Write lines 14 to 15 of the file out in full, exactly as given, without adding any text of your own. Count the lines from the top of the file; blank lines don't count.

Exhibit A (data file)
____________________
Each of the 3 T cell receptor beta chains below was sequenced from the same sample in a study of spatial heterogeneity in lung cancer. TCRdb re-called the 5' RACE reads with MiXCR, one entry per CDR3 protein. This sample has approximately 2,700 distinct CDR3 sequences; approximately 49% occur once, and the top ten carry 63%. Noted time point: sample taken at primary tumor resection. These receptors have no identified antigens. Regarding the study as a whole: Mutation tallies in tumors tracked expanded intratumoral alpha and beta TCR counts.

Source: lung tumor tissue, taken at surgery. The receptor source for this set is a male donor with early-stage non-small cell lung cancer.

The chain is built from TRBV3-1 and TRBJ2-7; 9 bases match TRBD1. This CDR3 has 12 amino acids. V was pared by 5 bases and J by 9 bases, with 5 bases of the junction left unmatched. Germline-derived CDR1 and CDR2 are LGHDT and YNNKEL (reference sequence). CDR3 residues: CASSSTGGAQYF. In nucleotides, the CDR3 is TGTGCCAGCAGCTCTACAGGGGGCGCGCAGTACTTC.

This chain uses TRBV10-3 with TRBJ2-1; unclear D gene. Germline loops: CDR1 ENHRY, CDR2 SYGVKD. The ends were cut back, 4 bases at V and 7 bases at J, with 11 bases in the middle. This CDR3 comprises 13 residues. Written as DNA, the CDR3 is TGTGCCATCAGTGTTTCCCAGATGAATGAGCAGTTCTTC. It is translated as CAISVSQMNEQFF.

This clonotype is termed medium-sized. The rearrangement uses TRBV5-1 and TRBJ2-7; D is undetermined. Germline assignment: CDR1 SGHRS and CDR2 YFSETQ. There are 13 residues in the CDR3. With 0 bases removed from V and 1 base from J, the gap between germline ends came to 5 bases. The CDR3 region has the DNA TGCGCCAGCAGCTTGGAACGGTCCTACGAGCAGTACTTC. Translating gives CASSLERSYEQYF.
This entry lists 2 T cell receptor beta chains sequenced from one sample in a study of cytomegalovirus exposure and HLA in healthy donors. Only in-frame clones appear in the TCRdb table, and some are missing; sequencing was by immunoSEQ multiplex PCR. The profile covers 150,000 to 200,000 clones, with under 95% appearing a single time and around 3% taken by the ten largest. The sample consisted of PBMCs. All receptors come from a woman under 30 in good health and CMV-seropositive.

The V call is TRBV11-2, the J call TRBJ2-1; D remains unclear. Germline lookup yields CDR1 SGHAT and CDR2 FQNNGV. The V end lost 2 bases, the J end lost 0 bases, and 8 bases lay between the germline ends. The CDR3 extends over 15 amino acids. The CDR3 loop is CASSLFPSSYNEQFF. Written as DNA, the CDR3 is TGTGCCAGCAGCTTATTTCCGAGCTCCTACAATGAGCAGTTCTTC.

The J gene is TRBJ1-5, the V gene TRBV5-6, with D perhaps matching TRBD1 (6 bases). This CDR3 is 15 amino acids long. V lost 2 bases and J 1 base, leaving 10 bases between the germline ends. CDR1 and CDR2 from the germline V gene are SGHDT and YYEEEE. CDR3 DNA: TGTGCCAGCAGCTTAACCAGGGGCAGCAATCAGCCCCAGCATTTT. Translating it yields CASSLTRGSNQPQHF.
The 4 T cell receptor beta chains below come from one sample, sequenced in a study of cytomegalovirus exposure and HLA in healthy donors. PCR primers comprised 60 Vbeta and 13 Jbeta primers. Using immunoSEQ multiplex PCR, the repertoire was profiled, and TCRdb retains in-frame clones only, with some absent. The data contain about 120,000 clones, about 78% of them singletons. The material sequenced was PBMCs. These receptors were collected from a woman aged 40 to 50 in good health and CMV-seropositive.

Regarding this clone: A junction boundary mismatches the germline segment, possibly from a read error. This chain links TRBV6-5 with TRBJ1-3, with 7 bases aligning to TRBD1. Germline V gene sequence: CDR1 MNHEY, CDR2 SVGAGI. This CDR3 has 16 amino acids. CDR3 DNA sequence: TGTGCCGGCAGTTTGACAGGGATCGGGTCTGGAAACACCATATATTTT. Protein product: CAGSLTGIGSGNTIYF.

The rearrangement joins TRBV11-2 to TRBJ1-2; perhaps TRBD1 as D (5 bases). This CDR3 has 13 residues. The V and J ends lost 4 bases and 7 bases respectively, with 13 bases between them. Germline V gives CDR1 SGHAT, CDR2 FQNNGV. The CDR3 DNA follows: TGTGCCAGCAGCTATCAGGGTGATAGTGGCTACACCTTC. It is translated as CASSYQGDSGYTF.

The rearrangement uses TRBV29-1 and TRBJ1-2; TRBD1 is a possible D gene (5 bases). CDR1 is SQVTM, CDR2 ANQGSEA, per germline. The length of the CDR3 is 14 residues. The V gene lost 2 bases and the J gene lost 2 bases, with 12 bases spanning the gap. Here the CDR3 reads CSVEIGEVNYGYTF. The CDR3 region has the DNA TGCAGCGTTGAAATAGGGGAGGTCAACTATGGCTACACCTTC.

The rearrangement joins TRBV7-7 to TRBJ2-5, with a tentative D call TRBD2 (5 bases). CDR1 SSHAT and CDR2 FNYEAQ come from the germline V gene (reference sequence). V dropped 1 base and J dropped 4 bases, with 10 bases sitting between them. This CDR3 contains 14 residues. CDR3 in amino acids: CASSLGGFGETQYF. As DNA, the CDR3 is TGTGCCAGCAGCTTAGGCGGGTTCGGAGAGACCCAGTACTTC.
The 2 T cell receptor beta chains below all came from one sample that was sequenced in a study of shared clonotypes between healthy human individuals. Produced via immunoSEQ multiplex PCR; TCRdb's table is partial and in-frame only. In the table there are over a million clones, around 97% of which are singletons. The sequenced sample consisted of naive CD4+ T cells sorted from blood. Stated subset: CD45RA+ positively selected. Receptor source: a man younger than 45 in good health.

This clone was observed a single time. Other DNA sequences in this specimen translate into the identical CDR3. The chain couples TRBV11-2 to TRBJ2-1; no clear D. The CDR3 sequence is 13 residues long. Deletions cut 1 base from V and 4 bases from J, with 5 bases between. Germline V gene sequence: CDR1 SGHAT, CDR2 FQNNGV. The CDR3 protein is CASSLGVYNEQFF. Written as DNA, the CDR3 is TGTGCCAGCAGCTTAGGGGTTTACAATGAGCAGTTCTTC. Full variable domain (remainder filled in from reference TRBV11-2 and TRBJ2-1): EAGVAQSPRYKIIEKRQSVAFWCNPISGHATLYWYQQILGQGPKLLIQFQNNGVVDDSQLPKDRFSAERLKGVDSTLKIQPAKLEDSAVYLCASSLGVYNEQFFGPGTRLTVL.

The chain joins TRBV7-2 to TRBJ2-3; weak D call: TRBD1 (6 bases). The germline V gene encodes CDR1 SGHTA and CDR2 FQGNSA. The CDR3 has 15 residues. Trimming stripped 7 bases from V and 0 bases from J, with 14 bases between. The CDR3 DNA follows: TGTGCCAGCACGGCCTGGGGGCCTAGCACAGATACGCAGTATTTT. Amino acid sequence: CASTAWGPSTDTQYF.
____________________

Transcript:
The 2 T cell receptor beta chains below all came from one sample that was sequenced in a study of shared clonotypes between healthy human individuals. Produced via immunoSEQ multiplex PCR; TCRdb's table is partial and in-frame only. In the table there are over a million clones, around 97% of which are singletons. The sequenced sample consisted of naive CD4+ T cells sorted from blood. Stated subset: CD45RA+ positively selected. Receptor source: a man younger than 45 in good health.

This clone was observed a single time. Other DNA sequences in this specimen translate into the identical CDR3. The chain couples TRBV11-2 to TRBJ2-1; no clear D. The CDR3 sequence is 13 residues long. Deletions cut 1 base from V and 4 bases from J, with 5 bases between. Germline V gene sequence: CDR1 SGHAT, CDR2 FQNNGV. The CDR3 protein is CASSLGVYNEQFF. Written as DNA, the CDR3 is TGTGCCAGCAGCTTAGGGGTTTACAATGAGCAGTTCTTC. Full variable domain (remainder filled in from reference TRBV11-2 and TRBJ2-1): EAGVAQSPRYKIIEKRQSVAFWCNPISGHATLYWYQQILGQGPKLLIQFQNNGVVDDSQLPKDRFSAERLKGVDSTLKIQPAKLEDSAVYLCASSLGVYNEQFFGPGTRLTVL.